The economic downturn is not the only challenge affecting baby boomers’ retirement plans. New research shows that many single boomers have not adequately planned for retirement; possibly presenting tough times ahead for an aging population.
BMO Retirement Institute recently released a report, “Single in Retirement”, that discusses how single baby boomers face “a unique set of financial, emotional and planning challenges” when faced with retirement. The boomers mark the first group facing this particular set of retirement challenges since 47 percent of woman and 18 percent of men now live alone, according to U.S. Census data.
While the divorce rate in America seems to be going down, the baby boomers are the first large group of Americans retiring with a largely single population, presenting health care and senior living problems for the immediate future. And while some people have planned well for retirement—others have not.
The “Ever Singles” as the BMO study describes as people who have never married and been planning adequately for a successful problem are not the ones struggling in their golden years. It is the “Suddenly Singles” — or those who have been newly introduced to ‘single-hood’ because of an unsuspected divorce or death of a spouse.
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More than likely, a perpetual bachelor or woman who has never married has been aware that he/she needs to be savvy in planning for latter years. But those who have been relying on their partner’s financial expertise—not to mention those going through a divorce—are the ones who are at greater financial risk. All of a sudden they are fully responsible for their own financial soundness; and with not a lot of time to plan.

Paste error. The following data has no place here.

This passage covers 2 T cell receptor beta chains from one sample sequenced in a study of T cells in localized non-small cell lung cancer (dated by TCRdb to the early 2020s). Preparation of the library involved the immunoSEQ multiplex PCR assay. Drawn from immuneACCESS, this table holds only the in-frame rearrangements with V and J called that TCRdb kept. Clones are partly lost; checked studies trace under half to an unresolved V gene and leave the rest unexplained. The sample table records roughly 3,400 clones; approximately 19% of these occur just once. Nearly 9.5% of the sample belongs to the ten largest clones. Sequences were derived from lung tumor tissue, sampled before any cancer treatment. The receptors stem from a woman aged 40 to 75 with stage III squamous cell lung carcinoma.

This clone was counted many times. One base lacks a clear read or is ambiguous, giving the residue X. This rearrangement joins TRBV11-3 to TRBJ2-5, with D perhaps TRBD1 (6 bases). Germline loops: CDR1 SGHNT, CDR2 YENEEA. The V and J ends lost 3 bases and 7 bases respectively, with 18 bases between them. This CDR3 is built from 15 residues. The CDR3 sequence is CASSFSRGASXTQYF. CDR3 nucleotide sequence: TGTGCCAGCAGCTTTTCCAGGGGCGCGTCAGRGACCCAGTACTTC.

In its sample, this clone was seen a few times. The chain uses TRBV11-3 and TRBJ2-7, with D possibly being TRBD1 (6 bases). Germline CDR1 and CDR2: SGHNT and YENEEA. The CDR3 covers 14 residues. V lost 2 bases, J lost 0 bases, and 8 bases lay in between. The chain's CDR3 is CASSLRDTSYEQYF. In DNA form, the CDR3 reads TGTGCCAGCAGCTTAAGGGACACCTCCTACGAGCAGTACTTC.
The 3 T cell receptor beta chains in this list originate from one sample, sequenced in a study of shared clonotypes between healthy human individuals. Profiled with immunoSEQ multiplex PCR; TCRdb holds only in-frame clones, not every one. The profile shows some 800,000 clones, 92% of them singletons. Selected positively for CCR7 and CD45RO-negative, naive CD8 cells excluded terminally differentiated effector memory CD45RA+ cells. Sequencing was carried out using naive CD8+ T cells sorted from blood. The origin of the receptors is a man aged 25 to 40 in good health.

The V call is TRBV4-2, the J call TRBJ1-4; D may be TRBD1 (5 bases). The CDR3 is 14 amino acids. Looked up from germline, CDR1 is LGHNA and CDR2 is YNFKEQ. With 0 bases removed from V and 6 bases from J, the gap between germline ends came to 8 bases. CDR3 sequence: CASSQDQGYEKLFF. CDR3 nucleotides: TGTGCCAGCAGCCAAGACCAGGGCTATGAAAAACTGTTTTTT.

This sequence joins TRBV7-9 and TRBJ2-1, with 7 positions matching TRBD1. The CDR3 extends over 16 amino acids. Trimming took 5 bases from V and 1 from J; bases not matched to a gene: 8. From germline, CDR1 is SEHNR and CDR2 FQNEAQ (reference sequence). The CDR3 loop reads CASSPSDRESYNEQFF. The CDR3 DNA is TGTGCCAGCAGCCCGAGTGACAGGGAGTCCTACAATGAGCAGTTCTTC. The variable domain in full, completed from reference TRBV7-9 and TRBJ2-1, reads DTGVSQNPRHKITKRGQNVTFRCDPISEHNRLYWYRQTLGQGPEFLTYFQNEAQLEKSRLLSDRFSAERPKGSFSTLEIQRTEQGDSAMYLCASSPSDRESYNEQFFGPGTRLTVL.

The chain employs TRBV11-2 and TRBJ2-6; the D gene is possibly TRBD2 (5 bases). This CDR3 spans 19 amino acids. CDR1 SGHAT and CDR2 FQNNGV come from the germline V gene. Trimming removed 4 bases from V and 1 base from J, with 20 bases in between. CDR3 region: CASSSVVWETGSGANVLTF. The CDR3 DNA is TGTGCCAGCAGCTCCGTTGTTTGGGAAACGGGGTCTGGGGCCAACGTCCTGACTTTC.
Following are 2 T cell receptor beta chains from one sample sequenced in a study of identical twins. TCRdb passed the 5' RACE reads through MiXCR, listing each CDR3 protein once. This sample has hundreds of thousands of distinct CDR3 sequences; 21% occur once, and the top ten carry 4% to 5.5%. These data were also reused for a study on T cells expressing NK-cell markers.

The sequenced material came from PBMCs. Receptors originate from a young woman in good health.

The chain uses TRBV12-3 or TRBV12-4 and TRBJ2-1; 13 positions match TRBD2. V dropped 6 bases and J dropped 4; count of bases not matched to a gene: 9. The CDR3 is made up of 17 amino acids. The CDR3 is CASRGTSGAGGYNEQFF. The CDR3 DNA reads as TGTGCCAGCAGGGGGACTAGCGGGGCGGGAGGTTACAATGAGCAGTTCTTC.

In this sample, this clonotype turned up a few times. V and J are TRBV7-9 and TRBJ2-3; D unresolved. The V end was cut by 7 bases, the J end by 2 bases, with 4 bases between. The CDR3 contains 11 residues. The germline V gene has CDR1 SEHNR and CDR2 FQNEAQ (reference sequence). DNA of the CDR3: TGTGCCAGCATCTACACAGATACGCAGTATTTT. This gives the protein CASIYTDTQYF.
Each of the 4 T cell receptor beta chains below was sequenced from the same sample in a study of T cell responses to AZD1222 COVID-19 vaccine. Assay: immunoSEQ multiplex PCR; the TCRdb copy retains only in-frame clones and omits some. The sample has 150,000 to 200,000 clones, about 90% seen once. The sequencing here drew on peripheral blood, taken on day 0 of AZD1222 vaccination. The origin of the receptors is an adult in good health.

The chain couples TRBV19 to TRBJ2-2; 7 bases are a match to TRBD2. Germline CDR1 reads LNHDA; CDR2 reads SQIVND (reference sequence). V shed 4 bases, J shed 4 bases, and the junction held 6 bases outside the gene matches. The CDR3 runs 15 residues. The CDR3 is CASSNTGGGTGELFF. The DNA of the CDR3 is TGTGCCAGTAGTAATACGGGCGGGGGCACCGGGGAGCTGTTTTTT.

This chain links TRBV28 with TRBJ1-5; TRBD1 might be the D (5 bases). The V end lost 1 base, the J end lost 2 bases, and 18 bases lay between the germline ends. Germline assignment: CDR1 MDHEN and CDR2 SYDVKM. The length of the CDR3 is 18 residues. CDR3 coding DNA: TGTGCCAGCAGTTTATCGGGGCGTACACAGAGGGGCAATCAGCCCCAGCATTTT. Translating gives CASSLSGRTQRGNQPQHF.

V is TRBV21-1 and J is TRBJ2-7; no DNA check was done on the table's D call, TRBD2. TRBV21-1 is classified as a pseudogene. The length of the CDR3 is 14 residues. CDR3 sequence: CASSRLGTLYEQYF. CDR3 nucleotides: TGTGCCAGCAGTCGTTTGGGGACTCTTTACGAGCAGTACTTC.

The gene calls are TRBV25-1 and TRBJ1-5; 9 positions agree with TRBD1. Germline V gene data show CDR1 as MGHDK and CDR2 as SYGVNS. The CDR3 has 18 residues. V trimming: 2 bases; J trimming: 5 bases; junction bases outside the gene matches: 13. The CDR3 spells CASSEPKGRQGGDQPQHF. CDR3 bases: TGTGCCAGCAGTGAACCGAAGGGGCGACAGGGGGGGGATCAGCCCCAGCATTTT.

Boomer women mark one of the first generations of more independent women. They are the first generation of women that had a large population go to work, provide for the households and lead independent lives within the confines of marriage. So it makes sense that this generation is also one of the first to decide to leave an unhappy marriage—as they’re entitled to do so without a judgment from society. Unfortunately it is precisely these women who are facing retirement challenges today, for many have not prepared sufficiently for retirement’s demands.
Single baby boomer men had a 19 to 34 percent higher ‘savings deficit’ than their female counterparts when it came to their retirement because, generally, the men were the ones to be in charge of household finances, according to a 2010 Employee Benefit Research study.
Education is king. Reaching out to a financial planner is always an excellent way to get an expert’s advice on recommendations for a sound financial future, as they have insight into effective retirement programs and investments that you may not. BMO’s report also offers some great suggestions to help set you up for a successful retirement:
So be proactive and make sure you’re prepared for retirement. Whether single or not, proper financial planning can help you enjoy a more fulfilling winter of life.
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